Court Sides With Bikers Burned by Their Harleys

     (CN) – Four bikers can move forward with a class action that claims Harley Davidson manufactured defective motorcycles that burn drivers’ legs, a federal judge ruled.
     Phillip Johnson, Jimmy Aldridge, Randy Vandermolen and Matthew Weyuker alleged that since 1999, Twin Cam engines in Harley motorcycles were prone to overheating and caused burn injuries to their legs. Transmissions on models manufactured since 2006 also came with defective speed transmissions, the bikers claimed.
     Harley Davidson asked the Eastern District of California court to throw out the claims under state law.
     But while U.S. District Judge John Mendez granted the motion to dismiss in part, he sided with the bikers on their claims for fraudulent and unfair business practices, violations of Consumers Legal Remedies Act (CLRA), and unjust enrichment.
     “Plaintiffs sufficiently allege that the engine defect is material because a reasonable consumer would change his behavior if he knew that the engine heat can cause burns and that the transmission would require numerous repairs or replacements,” Mendez wrote.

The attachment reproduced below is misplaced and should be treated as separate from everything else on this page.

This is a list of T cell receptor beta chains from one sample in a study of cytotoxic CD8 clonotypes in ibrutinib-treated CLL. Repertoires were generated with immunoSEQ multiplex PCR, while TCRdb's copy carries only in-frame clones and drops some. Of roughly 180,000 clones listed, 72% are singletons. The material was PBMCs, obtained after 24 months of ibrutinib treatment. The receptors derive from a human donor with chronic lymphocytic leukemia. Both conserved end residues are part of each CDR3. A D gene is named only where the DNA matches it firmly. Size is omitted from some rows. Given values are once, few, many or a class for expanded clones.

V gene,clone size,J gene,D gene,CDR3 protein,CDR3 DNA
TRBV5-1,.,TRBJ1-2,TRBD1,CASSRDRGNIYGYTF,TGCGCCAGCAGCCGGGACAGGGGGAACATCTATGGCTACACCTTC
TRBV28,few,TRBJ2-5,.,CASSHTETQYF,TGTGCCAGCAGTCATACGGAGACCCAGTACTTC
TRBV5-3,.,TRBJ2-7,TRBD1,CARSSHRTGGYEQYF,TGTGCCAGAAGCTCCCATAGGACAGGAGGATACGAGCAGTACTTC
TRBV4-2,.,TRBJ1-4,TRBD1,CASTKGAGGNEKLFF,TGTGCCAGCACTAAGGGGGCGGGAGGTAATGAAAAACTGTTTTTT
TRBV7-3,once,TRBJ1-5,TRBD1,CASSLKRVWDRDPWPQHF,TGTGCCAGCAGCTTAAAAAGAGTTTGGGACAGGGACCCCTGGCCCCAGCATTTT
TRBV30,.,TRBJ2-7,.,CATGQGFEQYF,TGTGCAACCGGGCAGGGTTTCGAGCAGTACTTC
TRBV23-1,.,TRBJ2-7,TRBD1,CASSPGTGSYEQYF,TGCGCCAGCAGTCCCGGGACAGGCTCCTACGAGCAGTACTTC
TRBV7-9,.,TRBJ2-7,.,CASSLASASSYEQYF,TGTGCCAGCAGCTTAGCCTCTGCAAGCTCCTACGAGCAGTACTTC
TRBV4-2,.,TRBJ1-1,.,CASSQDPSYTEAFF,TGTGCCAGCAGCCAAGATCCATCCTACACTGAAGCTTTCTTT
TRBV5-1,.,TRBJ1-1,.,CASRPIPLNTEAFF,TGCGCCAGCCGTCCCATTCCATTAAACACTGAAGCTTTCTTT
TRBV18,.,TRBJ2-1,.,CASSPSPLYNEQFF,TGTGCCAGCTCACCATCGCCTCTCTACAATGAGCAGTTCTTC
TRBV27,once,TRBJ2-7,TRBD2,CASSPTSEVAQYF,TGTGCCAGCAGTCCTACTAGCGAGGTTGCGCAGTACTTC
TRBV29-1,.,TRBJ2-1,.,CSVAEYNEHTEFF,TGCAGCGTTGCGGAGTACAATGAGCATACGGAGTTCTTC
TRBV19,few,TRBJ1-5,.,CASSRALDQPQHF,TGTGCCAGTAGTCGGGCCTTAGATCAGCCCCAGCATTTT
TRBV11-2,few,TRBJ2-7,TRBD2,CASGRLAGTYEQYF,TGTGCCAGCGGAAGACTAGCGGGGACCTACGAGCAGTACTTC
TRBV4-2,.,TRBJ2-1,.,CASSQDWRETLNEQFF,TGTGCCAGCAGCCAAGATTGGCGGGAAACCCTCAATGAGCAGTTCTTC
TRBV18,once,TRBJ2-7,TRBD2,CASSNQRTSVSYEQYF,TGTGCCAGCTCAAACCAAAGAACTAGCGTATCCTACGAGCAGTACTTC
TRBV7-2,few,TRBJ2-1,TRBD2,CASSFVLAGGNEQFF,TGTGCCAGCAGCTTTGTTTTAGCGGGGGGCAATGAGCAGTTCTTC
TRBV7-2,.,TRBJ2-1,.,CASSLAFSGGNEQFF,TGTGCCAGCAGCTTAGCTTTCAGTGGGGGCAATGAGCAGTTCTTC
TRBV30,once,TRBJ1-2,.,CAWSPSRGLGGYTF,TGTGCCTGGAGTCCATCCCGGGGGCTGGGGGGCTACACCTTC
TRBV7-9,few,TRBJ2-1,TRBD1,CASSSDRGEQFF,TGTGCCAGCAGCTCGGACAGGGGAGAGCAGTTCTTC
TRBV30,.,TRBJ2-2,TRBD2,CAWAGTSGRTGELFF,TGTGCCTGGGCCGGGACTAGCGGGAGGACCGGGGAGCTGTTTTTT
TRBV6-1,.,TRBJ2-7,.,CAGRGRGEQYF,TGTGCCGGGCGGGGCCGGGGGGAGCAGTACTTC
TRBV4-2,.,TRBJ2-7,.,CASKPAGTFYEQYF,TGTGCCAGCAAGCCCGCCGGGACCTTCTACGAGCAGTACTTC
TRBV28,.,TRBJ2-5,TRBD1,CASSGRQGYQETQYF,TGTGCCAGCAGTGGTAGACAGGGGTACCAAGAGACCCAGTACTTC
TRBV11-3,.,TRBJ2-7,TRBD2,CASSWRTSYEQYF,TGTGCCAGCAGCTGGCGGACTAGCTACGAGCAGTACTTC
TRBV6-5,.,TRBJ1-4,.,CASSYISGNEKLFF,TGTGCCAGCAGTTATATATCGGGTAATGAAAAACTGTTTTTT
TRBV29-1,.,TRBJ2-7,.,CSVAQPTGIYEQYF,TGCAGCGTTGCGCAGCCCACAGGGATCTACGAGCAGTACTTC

“Plaintiffs claim that defendant knew of the excessive engine heat defect as early as 1999 and of the transmission defect as early as 2006,” the July 21 decision states. “Plaintiffs discovered the excessive heat and transmission defects after purchasing the motorcycles. Since defendant was in a superior position to know of its defective engines, plaintiffs properly allege that defendant had exclusive knowledge of material facts not known to plaintiffs.”
     Mendez directed the plaintiffs to amend their complaint to “provide more specificity concerning when they discovered the purported defects” because it was “unclear” whether or not the claims were time-barred.
     The judge also granted Harley Davidson’s motion to dismiss on unlawful business practices with leave to amend.
     The plaintiffs’ attorney, Lyle Cook of Kershaw, Cutter and Ratinoff, applauded the “victory” for his clients.
     “Harley Davidson was trying to say that the claims under California law hadn’t been properly pled but the court disagreed with the main thrust of their motion,” Cook told Courthouse News.
     “With respect to the remainder of the court’s order, we intend to amend the complaint consistent with the court’s direction,” he added.

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